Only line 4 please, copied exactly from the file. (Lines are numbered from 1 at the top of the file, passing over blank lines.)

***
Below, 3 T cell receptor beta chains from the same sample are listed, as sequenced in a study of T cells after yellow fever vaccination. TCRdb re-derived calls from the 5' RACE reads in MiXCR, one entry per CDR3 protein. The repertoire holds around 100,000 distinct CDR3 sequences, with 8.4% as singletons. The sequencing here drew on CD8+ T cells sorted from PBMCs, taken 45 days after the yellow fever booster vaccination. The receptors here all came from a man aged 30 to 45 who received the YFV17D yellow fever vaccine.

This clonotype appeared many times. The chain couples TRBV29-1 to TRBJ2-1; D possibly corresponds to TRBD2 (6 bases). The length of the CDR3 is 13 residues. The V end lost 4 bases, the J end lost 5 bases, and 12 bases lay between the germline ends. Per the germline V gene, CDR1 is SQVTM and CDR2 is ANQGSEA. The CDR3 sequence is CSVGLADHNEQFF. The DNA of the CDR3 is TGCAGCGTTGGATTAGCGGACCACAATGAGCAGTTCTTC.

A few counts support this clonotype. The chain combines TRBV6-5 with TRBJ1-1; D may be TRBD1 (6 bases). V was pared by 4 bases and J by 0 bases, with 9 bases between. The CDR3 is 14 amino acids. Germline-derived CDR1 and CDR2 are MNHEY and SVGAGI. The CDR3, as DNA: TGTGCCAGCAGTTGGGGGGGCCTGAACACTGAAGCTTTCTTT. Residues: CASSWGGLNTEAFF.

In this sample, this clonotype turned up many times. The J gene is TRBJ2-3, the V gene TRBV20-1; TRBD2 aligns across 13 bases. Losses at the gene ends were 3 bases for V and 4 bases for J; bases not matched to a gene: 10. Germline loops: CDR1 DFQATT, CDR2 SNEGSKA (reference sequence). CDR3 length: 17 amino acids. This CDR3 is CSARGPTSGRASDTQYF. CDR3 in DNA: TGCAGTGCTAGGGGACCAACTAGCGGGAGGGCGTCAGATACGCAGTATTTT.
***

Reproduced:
In this sample, this clonotype turned up many times. The J gene is TRBJ2-3, the V gene TRBV20-1; TRBD2 aligns across 13 bases. Losses at the gene ends were 3 bases for V and 4 bases for J; bases not matched to a gene: 10. Germline loops: CDR1 DFQATT, CDR2 SNEGSKA (reference sequence). CDR3 length: 17 amino acids. This CDR3 is CSARGPTSGRASDTQYF. CDR3 in DNA: TGCAGTGCTAGGGGACCAACTAGCGGGAGGGCGTCAGATACGCAGTATTTT.